Starbuck was no crusader after perils; in him courage was not a sentiment; but a thing simply useful to him, and always at hand upon all mortally practical occasions. Besides, he thought, perhaps, that in this business of whaling, courage was one of the great staple outfits of the ship, like her beef and her bread, and not to be foolishly wasted. Wherefore he had no fancy for lowering for whales after sun-down; nor for persisting in fighting a fish that too much persisted in fighting him. For, thought Starbuck, I am here in this critical ocean to kill whales for my living, and not to be killed by them for theirs; and that hundreds of men had been so killed Starbuck well knew. What doom was his own father’s? Where, in the bottomless deeps, could he find the torn limbs of his brother?
—Knights and Squires
First Mate. To see a bad situation and call it what it is—the cautious first mate Starbuck would rather not waste courage, indeed not waste men’s lives, in foolhardy hunting for legendary whales; an eye always on the weather, too, for the safety of his crewmates. The ability to retreat without drawing a Whale card may seem somewhat paltry and craven at first, but the rationality of cautious whaling may well be beaten into you by repeated experiences with the Whale deck.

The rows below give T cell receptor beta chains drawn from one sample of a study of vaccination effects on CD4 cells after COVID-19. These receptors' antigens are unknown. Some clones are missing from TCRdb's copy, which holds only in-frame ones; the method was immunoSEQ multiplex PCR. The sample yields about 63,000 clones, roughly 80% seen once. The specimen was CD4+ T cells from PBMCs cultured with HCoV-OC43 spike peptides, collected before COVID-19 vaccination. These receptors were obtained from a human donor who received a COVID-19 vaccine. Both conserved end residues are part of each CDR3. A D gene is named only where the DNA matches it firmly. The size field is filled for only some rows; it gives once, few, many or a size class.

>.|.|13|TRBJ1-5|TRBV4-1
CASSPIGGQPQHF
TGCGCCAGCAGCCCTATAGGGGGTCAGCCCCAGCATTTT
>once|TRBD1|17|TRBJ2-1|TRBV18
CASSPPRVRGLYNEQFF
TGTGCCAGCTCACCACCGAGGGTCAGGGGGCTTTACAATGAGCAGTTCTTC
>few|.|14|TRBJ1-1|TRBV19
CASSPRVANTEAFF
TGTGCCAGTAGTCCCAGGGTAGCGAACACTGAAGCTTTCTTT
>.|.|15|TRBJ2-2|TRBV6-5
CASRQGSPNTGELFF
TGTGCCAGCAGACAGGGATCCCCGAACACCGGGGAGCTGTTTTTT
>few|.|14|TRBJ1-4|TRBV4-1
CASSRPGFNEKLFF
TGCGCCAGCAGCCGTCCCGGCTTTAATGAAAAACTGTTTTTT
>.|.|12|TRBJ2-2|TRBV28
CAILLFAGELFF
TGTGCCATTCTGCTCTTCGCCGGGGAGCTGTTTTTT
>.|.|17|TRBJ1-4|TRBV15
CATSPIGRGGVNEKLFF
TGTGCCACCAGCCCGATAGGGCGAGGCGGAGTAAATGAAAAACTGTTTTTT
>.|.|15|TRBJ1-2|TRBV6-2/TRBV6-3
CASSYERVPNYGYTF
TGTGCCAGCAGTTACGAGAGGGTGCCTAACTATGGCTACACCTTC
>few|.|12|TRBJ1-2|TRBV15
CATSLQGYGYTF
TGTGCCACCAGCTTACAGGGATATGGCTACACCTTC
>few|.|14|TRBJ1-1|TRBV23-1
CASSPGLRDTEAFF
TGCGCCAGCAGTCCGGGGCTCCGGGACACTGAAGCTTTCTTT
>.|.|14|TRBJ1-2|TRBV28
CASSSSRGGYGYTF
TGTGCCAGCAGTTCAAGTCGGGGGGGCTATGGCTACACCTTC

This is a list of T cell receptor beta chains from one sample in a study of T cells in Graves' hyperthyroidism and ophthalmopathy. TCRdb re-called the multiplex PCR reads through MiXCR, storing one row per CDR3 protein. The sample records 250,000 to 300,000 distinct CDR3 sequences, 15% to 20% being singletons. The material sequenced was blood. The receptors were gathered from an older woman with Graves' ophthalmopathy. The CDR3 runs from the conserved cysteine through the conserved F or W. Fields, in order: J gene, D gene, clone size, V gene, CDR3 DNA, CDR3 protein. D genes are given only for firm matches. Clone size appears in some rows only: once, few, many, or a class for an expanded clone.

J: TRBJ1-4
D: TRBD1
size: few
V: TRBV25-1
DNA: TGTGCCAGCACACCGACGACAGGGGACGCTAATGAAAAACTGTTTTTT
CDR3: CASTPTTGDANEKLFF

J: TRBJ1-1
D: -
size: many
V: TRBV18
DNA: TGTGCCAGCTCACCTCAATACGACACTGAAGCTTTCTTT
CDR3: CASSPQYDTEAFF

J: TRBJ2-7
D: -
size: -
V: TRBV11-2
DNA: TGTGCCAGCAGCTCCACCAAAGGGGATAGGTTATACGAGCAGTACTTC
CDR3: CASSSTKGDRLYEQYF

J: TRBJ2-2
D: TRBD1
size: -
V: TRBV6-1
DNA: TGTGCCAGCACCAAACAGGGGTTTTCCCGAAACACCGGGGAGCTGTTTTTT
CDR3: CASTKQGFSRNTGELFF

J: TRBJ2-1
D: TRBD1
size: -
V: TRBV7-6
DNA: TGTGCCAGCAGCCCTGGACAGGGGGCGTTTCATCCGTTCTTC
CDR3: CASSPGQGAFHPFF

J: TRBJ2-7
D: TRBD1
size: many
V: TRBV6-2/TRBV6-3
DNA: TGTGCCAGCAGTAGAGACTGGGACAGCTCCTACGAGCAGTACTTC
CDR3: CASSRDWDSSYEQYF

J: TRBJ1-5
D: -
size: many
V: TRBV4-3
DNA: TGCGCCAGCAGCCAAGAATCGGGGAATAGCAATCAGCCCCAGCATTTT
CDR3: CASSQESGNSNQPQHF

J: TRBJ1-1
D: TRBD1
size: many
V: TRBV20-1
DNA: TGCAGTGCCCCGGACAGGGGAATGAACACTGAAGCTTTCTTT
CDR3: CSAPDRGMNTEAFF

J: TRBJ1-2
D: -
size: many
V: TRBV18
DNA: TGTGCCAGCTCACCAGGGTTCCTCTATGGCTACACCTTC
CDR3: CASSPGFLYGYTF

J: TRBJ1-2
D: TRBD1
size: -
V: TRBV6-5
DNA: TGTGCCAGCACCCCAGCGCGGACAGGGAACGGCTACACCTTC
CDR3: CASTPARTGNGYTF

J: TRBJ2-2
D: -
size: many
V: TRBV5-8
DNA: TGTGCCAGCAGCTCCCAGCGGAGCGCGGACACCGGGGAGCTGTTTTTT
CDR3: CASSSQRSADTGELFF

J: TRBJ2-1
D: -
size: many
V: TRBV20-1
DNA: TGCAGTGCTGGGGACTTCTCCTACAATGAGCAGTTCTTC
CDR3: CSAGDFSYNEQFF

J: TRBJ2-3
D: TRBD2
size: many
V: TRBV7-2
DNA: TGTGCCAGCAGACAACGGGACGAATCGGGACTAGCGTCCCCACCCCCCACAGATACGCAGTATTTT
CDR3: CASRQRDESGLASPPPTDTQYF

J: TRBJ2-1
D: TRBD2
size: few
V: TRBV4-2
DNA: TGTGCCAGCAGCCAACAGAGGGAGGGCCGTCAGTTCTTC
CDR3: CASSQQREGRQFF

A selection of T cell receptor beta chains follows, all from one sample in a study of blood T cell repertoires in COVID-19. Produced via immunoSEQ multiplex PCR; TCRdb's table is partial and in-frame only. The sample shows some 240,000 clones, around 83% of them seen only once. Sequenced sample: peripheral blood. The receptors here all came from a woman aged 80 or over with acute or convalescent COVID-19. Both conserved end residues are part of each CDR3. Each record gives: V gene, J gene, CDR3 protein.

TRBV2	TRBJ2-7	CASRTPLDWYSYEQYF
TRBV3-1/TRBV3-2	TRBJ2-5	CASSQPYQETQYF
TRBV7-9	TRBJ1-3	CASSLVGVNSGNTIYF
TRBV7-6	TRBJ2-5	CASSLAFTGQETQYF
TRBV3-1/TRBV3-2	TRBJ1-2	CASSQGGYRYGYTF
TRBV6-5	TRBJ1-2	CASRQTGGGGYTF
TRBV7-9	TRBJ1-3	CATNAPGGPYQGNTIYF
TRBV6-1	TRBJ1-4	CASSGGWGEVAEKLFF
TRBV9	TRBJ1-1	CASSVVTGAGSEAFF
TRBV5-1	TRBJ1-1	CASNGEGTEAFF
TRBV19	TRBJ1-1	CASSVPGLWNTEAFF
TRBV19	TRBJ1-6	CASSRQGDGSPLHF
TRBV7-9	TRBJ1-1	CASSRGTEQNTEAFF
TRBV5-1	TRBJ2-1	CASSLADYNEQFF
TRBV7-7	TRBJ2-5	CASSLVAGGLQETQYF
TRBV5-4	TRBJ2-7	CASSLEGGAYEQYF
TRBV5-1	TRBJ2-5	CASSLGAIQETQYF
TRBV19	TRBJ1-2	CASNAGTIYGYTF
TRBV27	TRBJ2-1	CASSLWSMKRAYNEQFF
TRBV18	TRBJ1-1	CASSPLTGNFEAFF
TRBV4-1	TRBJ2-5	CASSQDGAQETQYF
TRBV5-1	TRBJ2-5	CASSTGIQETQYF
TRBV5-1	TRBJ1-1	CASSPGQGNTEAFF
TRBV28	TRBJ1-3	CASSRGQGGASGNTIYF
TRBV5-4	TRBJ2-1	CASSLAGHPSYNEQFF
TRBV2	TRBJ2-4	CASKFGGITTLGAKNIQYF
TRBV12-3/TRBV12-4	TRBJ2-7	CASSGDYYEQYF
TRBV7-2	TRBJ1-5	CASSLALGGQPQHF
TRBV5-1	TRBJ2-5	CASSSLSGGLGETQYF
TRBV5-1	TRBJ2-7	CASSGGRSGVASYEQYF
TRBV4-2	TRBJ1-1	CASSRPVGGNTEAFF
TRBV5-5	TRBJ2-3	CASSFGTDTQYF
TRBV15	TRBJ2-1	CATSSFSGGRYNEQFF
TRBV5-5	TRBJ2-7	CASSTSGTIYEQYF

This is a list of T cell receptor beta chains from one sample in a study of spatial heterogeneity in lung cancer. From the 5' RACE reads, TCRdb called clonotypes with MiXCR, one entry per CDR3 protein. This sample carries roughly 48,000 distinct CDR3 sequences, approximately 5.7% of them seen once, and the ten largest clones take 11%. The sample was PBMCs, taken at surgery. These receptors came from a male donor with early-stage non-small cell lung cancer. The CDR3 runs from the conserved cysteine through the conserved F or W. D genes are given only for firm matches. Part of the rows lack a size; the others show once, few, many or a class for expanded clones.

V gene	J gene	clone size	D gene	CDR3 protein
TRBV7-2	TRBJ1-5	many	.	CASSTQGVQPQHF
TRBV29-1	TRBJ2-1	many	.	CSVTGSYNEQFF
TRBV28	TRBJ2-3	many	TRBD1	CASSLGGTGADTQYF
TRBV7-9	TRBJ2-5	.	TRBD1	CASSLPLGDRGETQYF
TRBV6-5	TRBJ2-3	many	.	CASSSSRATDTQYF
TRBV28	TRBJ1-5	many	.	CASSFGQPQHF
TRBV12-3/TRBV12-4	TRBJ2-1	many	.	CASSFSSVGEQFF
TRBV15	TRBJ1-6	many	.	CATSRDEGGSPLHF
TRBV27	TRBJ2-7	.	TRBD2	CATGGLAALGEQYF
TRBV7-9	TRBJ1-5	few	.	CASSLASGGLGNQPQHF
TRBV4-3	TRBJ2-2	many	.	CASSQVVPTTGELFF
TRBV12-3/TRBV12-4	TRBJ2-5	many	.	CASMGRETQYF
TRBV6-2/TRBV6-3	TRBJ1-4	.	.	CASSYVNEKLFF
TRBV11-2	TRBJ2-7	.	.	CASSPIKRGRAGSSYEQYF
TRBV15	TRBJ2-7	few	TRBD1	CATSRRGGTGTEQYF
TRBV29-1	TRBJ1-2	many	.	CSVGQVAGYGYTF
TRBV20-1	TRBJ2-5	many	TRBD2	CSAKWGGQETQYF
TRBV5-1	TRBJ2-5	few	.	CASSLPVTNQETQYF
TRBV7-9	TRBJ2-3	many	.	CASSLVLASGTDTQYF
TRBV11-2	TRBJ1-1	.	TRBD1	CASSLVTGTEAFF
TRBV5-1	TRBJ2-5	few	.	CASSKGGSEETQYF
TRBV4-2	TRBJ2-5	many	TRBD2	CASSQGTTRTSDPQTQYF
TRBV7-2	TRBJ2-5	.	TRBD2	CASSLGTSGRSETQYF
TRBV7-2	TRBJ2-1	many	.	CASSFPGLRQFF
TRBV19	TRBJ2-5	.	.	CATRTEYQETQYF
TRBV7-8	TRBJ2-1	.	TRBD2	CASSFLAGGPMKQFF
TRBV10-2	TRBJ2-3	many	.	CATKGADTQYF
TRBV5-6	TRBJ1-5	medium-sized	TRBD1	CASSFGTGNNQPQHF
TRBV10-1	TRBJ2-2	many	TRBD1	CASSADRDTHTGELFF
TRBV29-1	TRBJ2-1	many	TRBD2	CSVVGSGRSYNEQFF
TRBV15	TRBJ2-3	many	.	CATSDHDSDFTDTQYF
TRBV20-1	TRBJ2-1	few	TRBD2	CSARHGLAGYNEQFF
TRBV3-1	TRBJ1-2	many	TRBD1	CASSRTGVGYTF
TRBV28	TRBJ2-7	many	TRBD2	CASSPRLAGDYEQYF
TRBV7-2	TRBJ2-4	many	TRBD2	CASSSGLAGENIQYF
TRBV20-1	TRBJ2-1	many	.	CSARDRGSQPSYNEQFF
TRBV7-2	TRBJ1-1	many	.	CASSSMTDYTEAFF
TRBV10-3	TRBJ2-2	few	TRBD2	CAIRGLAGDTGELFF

The pious first mate is the only man among the crew to genuinely question the rationality and sanity of Ahab’s hunt for the White Whale. Even Ishmael quiets the foreboding he feels and his ‘cries go up with the rest’. It is Starbuck who must be made to see the ‘little lower layer’ of Ahab’s reasoning, since it is Starbuck alone who sees that supernatural vengeance against an animal isn’t at all reasonable, and is in fact blasphemous of the supernatural system he supposes all men to agree upon.
The three mates of the Pequod provide a tryptic of styles of play—on one end of the spectrum is Starbuck, ultra-cautious, and on the other is Flask, ultra-reckless. Stubb sits comfortably in the middle, happy-go-lucky and always on the dodge.
Original Image Courtesy of the University of Washington Freshwater and Marine Image Bank.